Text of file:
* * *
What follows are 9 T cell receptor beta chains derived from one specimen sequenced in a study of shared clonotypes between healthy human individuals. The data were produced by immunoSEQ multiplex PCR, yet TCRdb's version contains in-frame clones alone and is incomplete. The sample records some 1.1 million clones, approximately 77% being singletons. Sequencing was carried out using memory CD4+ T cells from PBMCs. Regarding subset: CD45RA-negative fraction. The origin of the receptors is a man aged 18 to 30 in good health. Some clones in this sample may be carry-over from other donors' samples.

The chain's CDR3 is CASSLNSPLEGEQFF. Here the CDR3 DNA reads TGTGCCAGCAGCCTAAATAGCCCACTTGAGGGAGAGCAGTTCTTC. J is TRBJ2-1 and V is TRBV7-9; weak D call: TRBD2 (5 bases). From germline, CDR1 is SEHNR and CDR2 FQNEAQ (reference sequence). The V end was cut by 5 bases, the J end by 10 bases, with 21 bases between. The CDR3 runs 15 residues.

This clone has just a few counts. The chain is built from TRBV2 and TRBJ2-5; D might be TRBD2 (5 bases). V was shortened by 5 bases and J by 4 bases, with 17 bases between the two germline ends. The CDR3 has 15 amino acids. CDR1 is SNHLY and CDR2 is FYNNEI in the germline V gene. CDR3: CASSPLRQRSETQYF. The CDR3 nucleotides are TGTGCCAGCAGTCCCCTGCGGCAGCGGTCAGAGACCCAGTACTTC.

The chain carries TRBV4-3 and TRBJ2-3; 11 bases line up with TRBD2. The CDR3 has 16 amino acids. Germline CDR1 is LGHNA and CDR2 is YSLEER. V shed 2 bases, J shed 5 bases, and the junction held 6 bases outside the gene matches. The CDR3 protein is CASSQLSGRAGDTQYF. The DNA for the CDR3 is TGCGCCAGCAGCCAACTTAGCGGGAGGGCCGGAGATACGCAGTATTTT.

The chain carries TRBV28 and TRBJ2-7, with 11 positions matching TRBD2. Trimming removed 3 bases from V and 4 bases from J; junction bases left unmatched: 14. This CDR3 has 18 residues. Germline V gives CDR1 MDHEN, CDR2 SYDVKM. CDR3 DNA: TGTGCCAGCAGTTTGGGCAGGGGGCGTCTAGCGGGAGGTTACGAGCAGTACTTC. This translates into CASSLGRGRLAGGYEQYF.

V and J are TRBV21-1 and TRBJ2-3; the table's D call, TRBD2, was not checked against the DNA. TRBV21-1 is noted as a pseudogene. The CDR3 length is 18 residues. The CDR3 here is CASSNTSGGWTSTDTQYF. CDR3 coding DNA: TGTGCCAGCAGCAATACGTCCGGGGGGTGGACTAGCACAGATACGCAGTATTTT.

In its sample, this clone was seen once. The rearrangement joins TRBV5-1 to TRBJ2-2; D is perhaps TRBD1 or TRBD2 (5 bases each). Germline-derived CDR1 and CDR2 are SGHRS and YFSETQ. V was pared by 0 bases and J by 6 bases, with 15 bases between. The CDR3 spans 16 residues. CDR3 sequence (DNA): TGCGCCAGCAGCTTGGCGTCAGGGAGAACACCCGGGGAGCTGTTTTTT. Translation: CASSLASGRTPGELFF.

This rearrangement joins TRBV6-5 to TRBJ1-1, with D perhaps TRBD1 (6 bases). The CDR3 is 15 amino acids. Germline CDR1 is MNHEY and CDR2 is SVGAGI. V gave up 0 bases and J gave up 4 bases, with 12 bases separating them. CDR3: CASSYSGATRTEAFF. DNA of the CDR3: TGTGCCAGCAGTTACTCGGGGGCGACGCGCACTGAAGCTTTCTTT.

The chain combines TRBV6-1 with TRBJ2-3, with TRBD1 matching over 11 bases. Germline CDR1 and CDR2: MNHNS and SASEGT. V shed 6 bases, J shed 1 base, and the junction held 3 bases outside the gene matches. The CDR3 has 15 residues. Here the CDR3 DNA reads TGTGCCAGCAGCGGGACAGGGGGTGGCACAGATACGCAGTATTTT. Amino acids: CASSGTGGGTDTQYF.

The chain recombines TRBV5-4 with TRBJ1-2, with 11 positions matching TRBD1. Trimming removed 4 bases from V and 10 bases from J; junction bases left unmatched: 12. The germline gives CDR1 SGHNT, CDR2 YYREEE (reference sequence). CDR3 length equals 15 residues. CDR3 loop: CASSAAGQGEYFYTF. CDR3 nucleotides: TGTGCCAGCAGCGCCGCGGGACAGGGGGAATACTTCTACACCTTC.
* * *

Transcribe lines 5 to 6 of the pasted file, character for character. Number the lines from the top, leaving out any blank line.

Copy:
The chain carries TRBV28 and TRBJ2-7, with 11 positions matching TRBD2. Trimming removed 3 bases from V and 4 bases from J; junction bases left unmatched: 14. This CDR3 has 18 residues. Germline V gives CDR1 MDHEN, CDR2 SYDVKM. CDR3 DNA: TGTGCCAGCAGTTTGGGCAGGGGGCGTCTAGCGGGAGGTTACGAGCAGTACTTC. This translates into CASSLGRGRLAGGYEQYF.

V and J are TRBV21-1 and TRBJ2-3; the table's D call, TRBD2, was not checked against the DNA. TRBV21-1 is noted as a pseudogene. The CDR3 length is 18 residues. The CDR3 here is CASSNTSGGWTSTDTQYF. CDR3 coding DNA: TGTGCCAGCAGCAATACGTCCGGGGGGTGGACTAGCACAGATACGCAGTATTTT.